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When the desert gets developed, where does the water go?

When the desert gets developed, where does the water go?

by Charlie Goff | special to the Independent

Are you interested in local government efforts to promote and protect the public’s health, peace, safety, comfort, and convenience in the face of development? Could revision of the Pinal County drainage ordinances possibly serve such lofty purposes?

Christopher Wanamaker is shepherding these revisions through the approval process. By regulating grading and drainage of all land within the unincorporated area of Pinal County, the draft ordinance is designed to “……protect life and property and prevent unnecessary loss from erosion, flooding and landslides through reasonable regulation of development by minimizing soil erosion, mitigating natural waterways and help ensure that all new development is free from adverse drainage conditions.”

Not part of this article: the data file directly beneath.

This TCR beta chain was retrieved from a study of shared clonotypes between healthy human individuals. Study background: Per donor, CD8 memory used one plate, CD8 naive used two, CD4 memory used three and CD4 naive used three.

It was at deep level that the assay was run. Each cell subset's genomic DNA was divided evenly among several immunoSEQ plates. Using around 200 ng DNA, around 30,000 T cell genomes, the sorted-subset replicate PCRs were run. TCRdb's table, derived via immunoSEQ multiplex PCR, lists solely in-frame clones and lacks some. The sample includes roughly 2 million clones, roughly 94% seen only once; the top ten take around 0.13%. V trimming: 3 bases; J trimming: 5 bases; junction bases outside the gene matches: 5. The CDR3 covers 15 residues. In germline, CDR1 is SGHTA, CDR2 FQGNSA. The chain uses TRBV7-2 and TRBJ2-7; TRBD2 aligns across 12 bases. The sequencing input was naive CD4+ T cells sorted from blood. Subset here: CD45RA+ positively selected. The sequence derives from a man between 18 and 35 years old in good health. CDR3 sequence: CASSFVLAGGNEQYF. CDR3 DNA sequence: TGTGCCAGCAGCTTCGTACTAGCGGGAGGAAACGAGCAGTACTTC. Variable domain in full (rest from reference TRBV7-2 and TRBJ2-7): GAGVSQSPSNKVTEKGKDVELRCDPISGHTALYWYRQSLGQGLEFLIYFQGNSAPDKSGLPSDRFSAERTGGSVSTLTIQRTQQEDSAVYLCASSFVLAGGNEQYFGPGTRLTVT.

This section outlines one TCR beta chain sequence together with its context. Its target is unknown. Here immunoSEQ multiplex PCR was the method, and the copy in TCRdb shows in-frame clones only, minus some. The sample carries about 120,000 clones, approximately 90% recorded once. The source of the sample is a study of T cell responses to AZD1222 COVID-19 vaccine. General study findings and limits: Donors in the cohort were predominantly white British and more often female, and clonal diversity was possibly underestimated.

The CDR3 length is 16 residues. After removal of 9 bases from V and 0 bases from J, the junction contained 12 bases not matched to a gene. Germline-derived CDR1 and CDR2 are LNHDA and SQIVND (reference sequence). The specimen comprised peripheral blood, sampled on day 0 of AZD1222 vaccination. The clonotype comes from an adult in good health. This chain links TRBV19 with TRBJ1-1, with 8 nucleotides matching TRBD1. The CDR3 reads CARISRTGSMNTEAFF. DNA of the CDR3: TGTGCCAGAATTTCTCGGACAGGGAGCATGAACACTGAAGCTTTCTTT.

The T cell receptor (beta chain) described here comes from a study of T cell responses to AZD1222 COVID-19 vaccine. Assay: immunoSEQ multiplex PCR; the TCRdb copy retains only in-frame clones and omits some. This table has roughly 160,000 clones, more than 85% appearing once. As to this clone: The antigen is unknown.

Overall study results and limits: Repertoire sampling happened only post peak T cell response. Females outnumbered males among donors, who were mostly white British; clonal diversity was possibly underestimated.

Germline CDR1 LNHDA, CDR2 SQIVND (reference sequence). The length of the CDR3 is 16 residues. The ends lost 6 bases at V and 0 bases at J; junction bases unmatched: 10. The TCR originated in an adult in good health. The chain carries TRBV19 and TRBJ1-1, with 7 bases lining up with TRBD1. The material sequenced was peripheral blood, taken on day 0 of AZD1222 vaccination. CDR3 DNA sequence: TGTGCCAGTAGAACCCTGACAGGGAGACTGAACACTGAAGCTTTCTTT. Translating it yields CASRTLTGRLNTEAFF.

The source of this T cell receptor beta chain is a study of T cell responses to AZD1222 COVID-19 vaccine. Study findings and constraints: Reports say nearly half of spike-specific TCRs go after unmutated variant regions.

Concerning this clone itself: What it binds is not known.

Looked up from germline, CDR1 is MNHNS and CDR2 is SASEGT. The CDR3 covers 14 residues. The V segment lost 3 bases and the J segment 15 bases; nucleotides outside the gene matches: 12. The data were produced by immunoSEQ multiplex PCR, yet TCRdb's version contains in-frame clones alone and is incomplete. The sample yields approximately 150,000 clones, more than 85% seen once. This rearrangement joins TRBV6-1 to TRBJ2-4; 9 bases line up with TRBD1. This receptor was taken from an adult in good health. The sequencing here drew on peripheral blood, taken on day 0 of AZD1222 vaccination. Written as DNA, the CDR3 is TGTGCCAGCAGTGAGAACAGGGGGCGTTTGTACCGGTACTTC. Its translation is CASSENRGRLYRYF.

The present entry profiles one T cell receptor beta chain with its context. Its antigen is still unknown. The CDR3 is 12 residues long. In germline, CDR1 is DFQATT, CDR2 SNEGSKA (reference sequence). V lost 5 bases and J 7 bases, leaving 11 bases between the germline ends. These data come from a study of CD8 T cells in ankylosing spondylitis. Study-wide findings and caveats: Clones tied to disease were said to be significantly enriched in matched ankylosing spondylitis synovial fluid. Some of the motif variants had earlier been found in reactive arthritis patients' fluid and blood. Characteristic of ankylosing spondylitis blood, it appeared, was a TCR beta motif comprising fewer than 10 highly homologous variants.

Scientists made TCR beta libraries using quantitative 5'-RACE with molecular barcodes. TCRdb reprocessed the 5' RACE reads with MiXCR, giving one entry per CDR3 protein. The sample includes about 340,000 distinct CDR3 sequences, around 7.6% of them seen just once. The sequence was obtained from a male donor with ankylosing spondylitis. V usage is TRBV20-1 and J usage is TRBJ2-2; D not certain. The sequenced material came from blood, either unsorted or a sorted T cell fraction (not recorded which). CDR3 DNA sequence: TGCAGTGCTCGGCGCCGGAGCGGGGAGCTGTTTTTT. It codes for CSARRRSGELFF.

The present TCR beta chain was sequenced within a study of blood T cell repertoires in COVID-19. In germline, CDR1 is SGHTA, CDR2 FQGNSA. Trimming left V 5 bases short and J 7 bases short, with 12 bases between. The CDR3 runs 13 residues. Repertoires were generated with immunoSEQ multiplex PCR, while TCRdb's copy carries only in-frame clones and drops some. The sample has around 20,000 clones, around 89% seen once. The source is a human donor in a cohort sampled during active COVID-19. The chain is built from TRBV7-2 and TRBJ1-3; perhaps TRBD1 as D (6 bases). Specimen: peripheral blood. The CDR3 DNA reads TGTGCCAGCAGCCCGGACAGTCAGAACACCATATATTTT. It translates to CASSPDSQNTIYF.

Mr. Wanamaker will discuss what the ordinances mean to all of us – and what they can and cannot do – at 6:30 p.m. Wednesday, Oct. 11, in room B-117 of the Apache Junction Multi-generational Center, 1035 N. Idaho Road. The talk, the first in the 2017-18 Superstition Area Land Trust speakers series, is co-sponsored by the Apache Junction Parks and Recreation Department. It is free and open to the public.


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Pinal Partnership's Mission Improve research, planning and coordination of private and public efforts related to infrastructure, natural resources and community development in Pinal County.

P.O. Box 904, Florence, AZ 85132
Harold Christ, President & CEO:
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